Eating fried potatoes is linked to a higher risk of death, new research has revealed.
Yep, that includes chips, crisps and hash browns. *cries*
A recent study published in the American Journal of Clinical Nutrition found that people who ate fried potatoes two or more times a week were twice as likely to die early, compared to those who avoid eating them.
But before you go hating on potatoes in general – the researchers also discovered that non-fried potatoes (i.e. boiled or baked) were not linked to a similar early mortality risk.
As the study was observational – meaning the researchers tracked people over the course of their lives, rather than in controlled laboratory conditions – they can’t say for sure that eating fried potatoes was the cause of early death; simply that there seems to be a link between the two.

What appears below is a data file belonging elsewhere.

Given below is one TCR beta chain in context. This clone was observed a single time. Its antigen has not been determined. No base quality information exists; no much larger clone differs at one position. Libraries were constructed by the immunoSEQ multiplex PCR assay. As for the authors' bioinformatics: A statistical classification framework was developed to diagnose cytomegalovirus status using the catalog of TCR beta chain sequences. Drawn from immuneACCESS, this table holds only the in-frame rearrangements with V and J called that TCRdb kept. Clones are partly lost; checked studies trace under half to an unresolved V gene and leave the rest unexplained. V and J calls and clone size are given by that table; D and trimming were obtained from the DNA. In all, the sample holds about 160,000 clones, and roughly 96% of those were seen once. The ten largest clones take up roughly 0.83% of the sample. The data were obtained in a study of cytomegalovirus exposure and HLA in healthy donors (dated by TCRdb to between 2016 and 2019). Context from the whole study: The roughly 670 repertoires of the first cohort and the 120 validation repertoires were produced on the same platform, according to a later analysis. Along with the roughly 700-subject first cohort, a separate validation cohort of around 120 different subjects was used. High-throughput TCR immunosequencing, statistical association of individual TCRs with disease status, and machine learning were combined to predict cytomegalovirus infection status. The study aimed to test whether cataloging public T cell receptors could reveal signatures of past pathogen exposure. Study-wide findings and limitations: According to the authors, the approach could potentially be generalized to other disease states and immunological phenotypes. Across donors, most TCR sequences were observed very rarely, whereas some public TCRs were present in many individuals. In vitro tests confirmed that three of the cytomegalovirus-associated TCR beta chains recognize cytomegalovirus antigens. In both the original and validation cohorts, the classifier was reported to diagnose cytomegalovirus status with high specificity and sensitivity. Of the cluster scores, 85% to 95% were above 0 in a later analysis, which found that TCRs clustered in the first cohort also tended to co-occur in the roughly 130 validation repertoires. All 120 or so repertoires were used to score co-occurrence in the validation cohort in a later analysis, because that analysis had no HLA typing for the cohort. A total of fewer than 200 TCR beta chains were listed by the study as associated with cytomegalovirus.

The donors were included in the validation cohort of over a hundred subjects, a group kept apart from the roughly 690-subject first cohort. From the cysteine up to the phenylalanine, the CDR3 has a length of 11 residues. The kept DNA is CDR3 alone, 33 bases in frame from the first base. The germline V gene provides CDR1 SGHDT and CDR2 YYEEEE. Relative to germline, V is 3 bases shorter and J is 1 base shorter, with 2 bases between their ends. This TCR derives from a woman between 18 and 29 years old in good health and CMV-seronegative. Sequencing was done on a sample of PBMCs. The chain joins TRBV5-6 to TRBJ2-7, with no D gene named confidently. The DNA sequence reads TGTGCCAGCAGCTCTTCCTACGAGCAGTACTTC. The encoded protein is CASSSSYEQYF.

The researchers said that they would need to look at more lifestyle factors in future to determine the cause of the link, but have speculated it has something to do with trans-fat.
“Even if it is an observational study, we believe that the cooking oil, rich in trans-fat, is an important factor in explaining mortality in those eating more potatoes,” said Dr. Nicola Veronese, lead author of the study and a scientist at the National Research Council in Padova, Italy.
Those eating more fried potatoes could not only be eating more trans-fat (proven to raise heart disease-causing cholesterol), but could also have higher rates of obesity, more sedentary lifestyles, and a higher intake of salt.
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